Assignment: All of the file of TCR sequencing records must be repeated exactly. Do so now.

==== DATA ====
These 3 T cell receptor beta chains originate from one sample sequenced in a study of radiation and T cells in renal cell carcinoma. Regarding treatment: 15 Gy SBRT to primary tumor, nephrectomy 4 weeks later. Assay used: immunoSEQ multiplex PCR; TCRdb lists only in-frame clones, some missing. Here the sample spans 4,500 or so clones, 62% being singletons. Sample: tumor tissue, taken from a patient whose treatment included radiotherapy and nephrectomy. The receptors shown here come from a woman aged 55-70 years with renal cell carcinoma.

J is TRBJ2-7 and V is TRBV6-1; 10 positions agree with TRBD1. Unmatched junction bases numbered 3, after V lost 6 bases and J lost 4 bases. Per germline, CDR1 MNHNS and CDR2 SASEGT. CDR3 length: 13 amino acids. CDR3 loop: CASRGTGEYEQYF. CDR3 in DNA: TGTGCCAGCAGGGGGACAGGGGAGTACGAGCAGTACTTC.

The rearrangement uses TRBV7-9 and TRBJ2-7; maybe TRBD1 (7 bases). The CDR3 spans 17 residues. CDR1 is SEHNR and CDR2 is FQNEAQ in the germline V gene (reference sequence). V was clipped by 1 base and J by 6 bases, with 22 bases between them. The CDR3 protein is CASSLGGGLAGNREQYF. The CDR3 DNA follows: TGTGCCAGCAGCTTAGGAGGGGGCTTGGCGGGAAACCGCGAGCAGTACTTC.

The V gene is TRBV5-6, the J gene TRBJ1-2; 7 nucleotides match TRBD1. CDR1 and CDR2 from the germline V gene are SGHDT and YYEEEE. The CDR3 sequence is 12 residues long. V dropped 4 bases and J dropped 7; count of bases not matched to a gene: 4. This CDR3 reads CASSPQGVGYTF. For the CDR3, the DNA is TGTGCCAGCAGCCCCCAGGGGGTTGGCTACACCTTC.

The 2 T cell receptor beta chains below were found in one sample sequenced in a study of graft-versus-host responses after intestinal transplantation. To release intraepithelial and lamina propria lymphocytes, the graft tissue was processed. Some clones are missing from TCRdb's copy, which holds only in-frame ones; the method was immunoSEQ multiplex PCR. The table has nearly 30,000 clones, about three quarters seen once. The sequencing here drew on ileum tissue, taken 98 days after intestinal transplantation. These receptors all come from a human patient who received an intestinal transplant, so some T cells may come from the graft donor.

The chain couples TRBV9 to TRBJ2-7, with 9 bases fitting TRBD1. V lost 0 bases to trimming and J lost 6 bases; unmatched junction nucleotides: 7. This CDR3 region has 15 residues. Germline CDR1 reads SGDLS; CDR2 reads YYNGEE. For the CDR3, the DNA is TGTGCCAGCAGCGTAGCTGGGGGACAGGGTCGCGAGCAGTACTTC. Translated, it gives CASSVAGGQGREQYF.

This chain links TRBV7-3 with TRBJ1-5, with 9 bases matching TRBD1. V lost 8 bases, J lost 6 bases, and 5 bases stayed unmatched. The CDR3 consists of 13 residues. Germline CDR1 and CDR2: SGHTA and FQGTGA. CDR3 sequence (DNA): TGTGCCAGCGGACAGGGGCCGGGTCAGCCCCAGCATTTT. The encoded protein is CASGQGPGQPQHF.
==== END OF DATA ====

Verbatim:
These 3 T cell receptor beta chains originate from one sample sequenced in a study of radiation and T cells in renal cell carcinoma. Regarding treatment: 15 Gy SBRT to primary tumor, nephrectomy 4 weeks later. Assay used: immunoSEQ multiplex PCR; TCRdb lists only in-frame clones, some missing. Here the sample spans 4,500 or so clones, 62% being singletons. Sample: tumor tissue, taken from a patient whose treatment included radiotherapy and nephrectomy. The receptors shown here come from a woman aged 55-70 years with renal cell carcinoma.

J is TRBJ2-7 and V is TRBV6-1; 10 positions agree with TRBD1. Unmatched junction bases numbered 3, after V lost 6 bases and J lost 4 bases. Per germline, CDR1 MNHNS and CDR2 SASEGT. CDR3 length: 13 amino acids. CDR3 loop: CASRGTGEYEQYF. CDR3 in DNA: TGTGCCAGCAGGGGGACAGGGGAGTACGAGCAGTACTTC.

The rearrangement uses TRBV7-9 and TRBJ2-7; maybe TRBD1 (7 bases). The CDR3 spans 17 residues. CDR1 is SEHNR and CDR2 is FQNEAQ in the germline V gene (reference sequence). V was clipped by 1 base and J by 6 bases, with 22 bases between them. The CDR3 protein is CASSLGGGLAGNREQYF. The CDR3 DNA follows: TGTGCCAGCAGCTTAGGAGGGGGCTTGGCGGGAAACCGCGAGCAGTACTTC.

The V gene is TRBV5-6, the J gene TRBJ1-2; 7 nucleotides match TRBD1. CDR1 and CDR2 from the germline V gene are SGHDT and YYEEEE. The CDR3 sequence is 12 residues long. V dropped 4 bases and J dropped 7; count of bases not matched to a gene: 4. This CDR3 reads CASSPQGVGYTF. For the CDR3, the DNA is TGTGCCAGCAGCCCCCAGGGGGTTGGCTACACCTTC.

The 2 T cell receptor beta chains below were found in one sample sequenced in a study of graft-versus-host responses after intestinal transplantation. To release intraepithelial and lamina propria lymphocytes, the graft tissue was processed. Some clones are missing from TCRdb's copy, which holds only in-frame ones; the method was immunoSEQ multiplex PCR. The table has nearly 30,000 clones, about three quarters seen once. The sequencing here drew on ileum tissue, taken 98 days after intestinal transplantation. These receptors all come from a human patient who received an intestinal transplant, so some T cells may come from the graft donor.

The chain couples TRBV9 to TRBJ2-7, with 9 bases fitting TRBD1. V lost 0 bases to trimming and J lost 6 bases; unmatched junction nucleotides: 7. This CDR3 region has 15 residues. Germline CDR1 reads SGDLS; CDR2 reads YYNGEE. For the CDR3, the DNA is TGTGCCAGCAGCGTAGCTGGGGGACAGGGTCGCGAGCAGTACTTC. Translated, it gives CASSVAGGQGREQYF.

This chain links TRBV7-3 with TRBJ1-5, with 9 bases matching TRBD1. V lost 8 bases, J lost 6 bases, and 5 bases stayed unmatched. The CDR3 consists of 13 residues. Germline CDR1 and CDR2: SGHTA and FQGTGA. CDR3 sequence (DNA): TGTGCCAGCGGACAGGGGCCGGGTCAGCCCCAGCATTTT. The encoded protein is CASGQGPGQPQHF.